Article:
Most consumers believe businesses in the U.S. could use a boost when it comes to improving their character and values, a new study finds.
Research from Hill+Knowlton Strategies shows that businesses are struggling to communicate their character -- the interaction between brand, reputation and behavior – to consumers, which is affecting their ability to connect with the public in a way that drives positive reputation and financial value.
Specifically, 90 percent of consumers think companies need to do more to bring their behaviors in better alignment with their publicly stated values, while nearly half think that companies' behaviors are out of alignment with the values they promote. The study discovered that consumers view this misalignment as dishonest, and that perceived dishonesty can lead to a crisis.
"Our research shows that big consumer decisions, like who to buy from or where to work, are strongly influenced by companies' character," said Andy Weitz, U.S. president and CEO of H+K Strategies.
That lack of character is also hurting companies' reputations. Just 10 percent of those surveyed trust companies more today than did a decade ago, with 90 percent turning to friends and family first – not CEOs, the government or the news – for trusted input on businesses.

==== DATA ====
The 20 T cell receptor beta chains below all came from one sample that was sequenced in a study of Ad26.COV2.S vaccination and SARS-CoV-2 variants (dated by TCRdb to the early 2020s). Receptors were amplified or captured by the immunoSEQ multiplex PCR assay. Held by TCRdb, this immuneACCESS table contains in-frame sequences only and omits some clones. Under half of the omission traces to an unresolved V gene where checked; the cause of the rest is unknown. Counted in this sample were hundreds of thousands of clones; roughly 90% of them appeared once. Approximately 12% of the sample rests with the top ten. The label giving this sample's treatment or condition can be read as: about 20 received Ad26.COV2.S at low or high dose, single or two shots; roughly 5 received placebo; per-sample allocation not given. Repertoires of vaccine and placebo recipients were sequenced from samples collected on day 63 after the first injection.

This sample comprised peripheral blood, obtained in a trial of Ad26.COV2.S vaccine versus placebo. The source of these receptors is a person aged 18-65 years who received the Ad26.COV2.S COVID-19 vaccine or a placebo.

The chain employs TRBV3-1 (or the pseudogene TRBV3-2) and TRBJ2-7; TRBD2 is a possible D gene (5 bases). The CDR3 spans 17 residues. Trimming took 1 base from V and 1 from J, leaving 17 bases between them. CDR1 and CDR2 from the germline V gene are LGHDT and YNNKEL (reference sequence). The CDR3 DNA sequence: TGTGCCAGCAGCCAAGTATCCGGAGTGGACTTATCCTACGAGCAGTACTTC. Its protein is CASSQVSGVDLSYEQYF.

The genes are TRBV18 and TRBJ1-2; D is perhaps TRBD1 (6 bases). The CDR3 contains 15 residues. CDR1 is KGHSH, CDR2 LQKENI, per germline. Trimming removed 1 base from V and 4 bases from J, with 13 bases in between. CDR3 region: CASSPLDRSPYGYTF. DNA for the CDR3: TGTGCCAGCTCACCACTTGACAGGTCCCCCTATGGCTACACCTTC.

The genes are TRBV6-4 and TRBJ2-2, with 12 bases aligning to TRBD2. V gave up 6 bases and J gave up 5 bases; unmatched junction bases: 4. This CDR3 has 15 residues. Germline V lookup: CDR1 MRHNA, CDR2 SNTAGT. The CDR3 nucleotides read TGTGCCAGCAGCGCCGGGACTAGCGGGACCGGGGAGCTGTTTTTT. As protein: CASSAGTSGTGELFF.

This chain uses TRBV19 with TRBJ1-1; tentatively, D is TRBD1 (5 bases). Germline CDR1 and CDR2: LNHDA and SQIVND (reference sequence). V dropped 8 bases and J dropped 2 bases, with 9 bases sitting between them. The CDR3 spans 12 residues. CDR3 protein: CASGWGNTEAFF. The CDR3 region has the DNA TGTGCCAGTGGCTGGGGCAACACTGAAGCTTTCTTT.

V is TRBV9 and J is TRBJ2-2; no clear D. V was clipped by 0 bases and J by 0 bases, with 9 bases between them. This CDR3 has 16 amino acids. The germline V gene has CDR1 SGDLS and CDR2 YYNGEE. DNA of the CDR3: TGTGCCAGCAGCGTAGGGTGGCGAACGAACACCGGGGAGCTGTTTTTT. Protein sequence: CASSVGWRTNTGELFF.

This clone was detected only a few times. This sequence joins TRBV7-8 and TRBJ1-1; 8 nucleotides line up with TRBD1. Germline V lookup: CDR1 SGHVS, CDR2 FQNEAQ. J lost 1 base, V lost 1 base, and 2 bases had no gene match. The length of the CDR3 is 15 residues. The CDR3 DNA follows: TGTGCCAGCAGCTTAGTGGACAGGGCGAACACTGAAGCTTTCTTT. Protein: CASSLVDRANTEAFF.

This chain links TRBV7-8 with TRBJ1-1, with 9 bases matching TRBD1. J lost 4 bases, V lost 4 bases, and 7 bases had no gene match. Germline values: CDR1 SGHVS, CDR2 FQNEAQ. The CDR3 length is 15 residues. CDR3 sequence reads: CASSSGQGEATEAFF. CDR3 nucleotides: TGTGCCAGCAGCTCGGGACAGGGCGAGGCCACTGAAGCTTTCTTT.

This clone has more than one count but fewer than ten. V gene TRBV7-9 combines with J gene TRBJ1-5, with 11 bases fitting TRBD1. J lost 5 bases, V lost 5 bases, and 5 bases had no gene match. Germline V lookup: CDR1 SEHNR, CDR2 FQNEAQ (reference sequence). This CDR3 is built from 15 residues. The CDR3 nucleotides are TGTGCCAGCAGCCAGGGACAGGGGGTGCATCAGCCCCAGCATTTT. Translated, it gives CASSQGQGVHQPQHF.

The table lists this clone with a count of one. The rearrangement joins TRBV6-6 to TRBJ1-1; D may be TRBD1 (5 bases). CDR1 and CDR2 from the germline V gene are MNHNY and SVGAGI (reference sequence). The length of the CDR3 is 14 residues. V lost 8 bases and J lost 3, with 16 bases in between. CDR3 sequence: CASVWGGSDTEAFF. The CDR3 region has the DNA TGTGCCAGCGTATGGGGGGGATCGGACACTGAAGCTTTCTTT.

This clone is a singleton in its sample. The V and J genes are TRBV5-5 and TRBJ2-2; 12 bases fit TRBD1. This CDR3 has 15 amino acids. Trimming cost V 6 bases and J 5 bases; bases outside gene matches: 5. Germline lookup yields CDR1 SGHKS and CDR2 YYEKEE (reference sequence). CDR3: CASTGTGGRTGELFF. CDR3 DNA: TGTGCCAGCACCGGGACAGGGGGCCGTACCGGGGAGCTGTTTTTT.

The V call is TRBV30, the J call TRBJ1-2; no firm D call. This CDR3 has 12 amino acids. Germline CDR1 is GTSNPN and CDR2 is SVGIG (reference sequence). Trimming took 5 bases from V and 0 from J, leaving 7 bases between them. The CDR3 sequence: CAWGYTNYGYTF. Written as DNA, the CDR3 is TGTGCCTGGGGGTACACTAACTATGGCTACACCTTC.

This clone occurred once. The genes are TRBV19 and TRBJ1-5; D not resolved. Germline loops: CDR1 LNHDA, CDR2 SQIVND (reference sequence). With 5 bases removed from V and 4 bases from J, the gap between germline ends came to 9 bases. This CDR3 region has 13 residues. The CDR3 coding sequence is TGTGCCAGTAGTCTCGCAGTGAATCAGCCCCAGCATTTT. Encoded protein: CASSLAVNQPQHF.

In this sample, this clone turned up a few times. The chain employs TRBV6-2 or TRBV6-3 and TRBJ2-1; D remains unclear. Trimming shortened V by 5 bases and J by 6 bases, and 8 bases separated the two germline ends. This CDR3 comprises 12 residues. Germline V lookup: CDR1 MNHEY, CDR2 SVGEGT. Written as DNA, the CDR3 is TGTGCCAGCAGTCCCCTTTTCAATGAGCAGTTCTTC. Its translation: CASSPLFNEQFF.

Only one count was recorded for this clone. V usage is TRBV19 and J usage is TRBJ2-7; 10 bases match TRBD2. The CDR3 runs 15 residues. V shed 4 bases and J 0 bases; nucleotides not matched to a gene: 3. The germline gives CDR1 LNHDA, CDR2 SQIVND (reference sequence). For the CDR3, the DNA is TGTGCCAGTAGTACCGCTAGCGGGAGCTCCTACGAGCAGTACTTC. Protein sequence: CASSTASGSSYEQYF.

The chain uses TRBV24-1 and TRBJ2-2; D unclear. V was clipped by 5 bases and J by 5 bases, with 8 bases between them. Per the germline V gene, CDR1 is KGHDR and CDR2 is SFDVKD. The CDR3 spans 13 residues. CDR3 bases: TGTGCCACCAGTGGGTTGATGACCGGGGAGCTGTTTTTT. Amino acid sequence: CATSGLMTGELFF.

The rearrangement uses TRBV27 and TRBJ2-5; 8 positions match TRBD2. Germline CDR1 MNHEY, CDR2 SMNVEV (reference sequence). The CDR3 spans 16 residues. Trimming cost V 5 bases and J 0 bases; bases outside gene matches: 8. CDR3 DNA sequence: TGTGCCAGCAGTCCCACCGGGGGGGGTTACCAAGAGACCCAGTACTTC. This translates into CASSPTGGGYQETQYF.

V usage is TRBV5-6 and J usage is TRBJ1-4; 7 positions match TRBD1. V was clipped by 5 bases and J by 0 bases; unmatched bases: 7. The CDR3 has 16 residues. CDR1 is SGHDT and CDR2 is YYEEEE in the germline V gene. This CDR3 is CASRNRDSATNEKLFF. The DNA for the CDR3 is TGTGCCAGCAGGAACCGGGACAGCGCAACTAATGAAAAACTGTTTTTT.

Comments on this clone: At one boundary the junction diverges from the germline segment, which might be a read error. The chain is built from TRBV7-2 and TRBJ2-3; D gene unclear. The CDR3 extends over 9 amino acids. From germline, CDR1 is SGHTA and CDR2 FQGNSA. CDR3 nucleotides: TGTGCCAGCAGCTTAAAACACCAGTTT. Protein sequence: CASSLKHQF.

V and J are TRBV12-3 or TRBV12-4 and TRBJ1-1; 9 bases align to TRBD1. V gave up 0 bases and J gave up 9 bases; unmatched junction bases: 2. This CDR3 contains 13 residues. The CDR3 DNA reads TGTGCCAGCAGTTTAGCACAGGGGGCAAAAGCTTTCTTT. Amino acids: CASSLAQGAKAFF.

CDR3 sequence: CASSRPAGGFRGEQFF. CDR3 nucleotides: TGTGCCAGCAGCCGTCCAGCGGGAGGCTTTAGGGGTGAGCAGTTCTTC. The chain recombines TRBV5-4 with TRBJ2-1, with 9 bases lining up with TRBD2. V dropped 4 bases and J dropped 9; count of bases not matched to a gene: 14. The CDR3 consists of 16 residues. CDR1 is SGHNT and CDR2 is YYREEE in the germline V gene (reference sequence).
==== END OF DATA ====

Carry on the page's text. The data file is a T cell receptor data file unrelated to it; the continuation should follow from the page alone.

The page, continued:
When asked to grade companies for behaving responsibly, having a positive impact on society, and being trustworthy, two-thirds of consumers gave them aC grade or below. Additionally, while half of those surveyed think companies are trying harder to have a positive impact on society, only one-third are convinced they actually are behaving more responsibly.
Weitz said too many businesses view character as a defensive strategy and only understand or address the collective impact of character when they have reached a crisis state.
"We found that when companies go on the offense by communicating character, they stand out from their competitors," he said. "In fact, three out of four people said they were more likely to spend money with companies who demonstrate they have character."
The study was based on 3,000 online surveys of U.S. adults.
Originally published on BusinessNewsDaily.